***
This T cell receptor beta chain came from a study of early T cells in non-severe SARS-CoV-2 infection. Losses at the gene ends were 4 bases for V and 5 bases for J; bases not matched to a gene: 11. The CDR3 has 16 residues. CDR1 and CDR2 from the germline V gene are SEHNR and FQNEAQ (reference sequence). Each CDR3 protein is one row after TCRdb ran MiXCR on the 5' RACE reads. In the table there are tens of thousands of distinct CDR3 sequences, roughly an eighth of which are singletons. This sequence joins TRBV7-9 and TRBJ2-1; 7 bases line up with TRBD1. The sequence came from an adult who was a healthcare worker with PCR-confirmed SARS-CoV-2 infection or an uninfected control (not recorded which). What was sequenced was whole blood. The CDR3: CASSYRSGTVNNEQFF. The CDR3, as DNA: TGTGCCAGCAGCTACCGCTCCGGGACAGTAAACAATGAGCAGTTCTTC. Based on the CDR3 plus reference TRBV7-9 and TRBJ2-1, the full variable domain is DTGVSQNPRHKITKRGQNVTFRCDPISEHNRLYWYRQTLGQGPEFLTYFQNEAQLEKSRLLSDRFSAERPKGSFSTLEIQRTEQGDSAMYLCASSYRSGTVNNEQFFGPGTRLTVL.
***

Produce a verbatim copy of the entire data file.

This T cell receptor beta chain came from a study of early T cells in non-severe SARS-CoV-2 infection. Losses at the gene ends were 4 bases for V and 5 bases for J; bases not matched to a gene: 11. The CDR3 has 16 residues. CDR1 and CDR2 from the germline V gene are SEHNR and FQNEAQ (reference sequence). Each CDR3 protein is one row after TCRdb ran MiXCR on the 5' RACE reads. In the table there are tens of thousands of distinct CDR3 sequences, roughly an eighth of which are singletons. This sequence joins TRBV7-9 and TRBJ2-1; 7 bases line up with TRBD1. The sequence came from an adult who was a healthcare worker with PCR-confirmed SARS-CoV-2 infection or an uninfected control (not recorded which). What was sequenced was whole blood. The CDR3: CASSYRSGTVNNEQFF. The CDR3, as DNA: TGTGCCAGCAGCTACCGCTCCGGGACAGTAAACAATGAGCAGTTCTTC. Based on the CDR3 plus reference TRBV7-9 and TRBJ2-1, the full variable domain is DTGVSQNPRHKITKRGQNVTFRCDPISEHNRLYWYRQTLGQGPEFLTYFQNEAQLEKSRLLSDRFSAERPKGSFSTLEIQRTEQGDSAMYLCASSYRSGTVNNEQFFGPGTRLTVL.